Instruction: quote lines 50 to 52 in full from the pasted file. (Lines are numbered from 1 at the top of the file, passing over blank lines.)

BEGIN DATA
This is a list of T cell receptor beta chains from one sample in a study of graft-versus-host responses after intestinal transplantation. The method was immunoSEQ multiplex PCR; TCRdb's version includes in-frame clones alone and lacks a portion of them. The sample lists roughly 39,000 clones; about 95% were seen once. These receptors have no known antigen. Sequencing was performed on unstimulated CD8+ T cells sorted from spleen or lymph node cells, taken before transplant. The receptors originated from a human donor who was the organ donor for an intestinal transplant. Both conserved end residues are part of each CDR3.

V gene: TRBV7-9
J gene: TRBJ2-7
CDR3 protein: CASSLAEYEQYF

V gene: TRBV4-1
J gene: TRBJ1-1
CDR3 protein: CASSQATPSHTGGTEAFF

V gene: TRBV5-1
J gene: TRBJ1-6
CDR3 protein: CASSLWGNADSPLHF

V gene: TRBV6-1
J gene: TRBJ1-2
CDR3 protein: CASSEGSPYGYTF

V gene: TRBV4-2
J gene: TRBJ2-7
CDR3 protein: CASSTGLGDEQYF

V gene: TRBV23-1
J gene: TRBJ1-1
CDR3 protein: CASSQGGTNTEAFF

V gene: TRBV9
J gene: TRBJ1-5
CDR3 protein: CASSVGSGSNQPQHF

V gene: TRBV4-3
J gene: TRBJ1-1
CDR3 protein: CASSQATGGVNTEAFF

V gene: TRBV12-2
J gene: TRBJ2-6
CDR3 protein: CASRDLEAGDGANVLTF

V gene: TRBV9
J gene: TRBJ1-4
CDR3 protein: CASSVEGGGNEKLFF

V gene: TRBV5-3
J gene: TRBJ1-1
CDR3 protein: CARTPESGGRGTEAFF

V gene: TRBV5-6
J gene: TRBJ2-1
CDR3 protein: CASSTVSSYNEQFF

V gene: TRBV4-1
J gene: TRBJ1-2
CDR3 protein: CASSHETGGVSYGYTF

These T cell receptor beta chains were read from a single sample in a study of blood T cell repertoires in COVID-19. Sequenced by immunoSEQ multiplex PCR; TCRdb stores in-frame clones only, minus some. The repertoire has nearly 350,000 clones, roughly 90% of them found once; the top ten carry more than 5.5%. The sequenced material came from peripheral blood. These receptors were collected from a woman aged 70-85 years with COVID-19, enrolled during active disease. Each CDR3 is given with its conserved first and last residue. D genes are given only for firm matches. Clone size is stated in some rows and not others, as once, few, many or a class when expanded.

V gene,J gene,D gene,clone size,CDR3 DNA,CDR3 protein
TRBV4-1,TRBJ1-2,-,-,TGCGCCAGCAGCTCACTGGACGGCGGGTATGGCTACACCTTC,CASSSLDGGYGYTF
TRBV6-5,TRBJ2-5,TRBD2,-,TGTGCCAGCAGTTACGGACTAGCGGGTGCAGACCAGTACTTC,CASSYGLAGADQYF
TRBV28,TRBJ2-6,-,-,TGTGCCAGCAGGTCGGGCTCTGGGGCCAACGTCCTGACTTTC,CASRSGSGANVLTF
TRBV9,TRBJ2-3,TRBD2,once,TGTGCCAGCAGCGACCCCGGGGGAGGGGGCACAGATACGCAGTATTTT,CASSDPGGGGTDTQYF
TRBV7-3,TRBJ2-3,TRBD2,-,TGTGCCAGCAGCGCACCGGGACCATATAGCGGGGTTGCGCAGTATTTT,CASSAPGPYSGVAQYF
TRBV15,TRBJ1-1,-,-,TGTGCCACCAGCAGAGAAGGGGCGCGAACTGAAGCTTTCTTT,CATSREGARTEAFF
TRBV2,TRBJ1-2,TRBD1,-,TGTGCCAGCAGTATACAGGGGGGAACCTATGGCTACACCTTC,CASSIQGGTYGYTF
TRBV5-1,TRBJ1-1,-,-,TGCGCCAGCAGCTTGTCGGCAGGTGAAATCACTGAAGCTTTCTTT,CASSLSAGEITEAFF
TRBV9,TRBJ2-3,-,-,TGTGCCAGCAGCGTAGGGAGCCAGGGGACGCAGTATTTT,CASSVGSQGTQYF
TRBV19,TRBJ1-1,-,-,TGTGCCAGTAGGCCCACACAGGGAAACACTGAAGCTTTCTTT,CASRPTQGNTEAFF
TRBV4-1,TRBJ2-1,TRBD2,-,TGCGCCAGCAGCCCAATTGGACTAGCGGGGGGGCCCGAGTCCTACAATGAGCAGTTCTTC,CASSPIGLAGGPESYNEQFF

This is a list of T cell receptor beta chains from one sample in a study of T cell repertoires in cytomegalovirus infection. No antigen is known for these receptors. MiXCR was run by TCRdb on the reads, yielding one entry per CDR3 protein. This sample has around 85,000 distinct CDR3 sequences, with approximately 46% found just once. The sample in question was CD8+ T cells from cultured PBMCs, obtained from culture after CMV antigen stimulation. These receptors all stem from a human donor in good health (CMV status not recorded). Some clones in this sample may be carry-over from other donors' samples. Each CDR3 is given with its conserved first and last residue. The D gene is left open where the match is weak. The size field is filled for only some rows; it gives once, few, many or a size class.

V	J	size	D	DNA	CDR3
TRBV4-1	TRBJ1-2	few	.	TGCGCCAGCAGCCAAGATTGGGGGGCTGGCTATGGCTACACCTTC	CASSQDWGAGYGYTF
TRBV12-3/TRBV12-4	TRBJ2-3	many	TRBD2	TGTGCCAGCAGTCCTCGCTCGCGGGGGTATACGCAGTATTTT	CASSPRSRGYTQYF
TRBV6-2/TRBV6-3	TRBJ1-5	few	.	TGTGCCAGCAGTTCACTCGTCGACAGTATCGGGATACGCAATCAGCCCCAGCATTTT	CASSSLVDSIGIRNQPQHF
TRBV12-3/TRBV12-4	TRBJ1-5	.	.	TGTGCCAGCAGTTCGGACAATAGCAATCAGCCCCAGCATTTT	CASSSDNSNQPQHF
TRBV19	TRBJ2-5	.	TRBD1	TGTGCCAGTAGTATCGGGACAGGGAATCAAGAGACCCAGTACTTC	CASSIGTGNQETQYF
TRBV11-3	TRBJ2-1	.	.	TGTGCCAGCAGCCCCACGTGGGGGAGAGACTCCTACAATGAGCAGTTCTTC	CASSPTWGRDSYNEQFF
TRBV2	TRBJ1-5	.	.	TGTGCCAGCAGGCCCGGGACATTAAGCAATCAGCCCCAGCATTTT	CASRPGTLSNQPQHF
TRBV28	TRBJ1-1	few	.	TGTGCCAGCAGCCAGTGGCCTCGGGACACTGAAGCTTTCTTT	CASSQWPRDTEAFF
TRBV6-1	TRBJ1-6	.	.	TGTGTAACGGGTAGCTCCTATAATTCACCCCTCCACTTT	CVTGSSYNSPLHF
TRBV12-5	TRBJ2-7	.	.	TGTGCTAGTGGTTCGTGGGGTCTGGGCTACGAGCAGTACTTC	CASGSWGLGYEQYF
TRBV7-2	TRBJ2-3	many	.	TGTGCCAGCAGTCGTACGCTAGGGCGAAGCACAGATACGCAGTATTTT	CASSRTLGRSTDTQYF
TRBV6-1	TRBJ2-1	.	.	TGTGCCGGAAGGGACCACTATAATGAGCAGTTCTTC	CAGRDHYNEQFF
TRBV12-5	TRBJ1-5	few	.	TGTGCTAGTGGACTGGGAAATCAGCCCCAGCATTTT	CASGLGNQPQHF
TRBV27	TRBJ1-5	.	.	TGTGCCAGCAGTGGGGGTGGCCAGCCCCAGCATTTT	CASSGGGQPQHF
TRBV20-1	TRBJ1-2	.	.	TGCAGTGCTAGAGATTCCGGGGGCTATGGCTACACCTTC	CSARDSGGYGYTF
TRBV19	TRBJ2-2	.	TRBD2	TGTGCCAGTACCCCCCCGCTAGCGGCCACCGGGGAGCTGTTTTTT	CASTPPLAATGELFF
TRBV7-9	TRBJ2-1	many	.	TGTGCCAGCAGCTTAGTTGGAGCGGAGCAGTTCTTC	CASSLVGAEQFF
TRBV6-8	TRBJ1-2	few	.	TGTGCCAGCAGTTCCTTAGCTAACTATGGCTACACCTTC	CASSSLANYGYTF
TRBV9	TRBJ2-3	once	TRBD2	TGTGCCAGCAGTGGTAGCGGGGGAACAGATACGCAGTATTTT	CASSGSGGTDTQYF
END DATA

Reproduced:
TRBV5-1,TRBJ1-1,-,-,TGCGCCAGCAGCTTGTCGGCAGGTGAAATCACTGAAGCTTTCTTT,CASSLSAGEITEAFF
TRBV9,TRBJ2-3,-,-,TGTGCCAGCAGCGTAGGGAGCCAGGGGACGCAGTATTTT,CASSVGSQGTQYF
TRBV19,TRBJ1-1,-,-,TGTGCCAGTAGGCCCACACAGGGAAACACTGAAGCTTTCTTT,CASRPTQGNTEAFF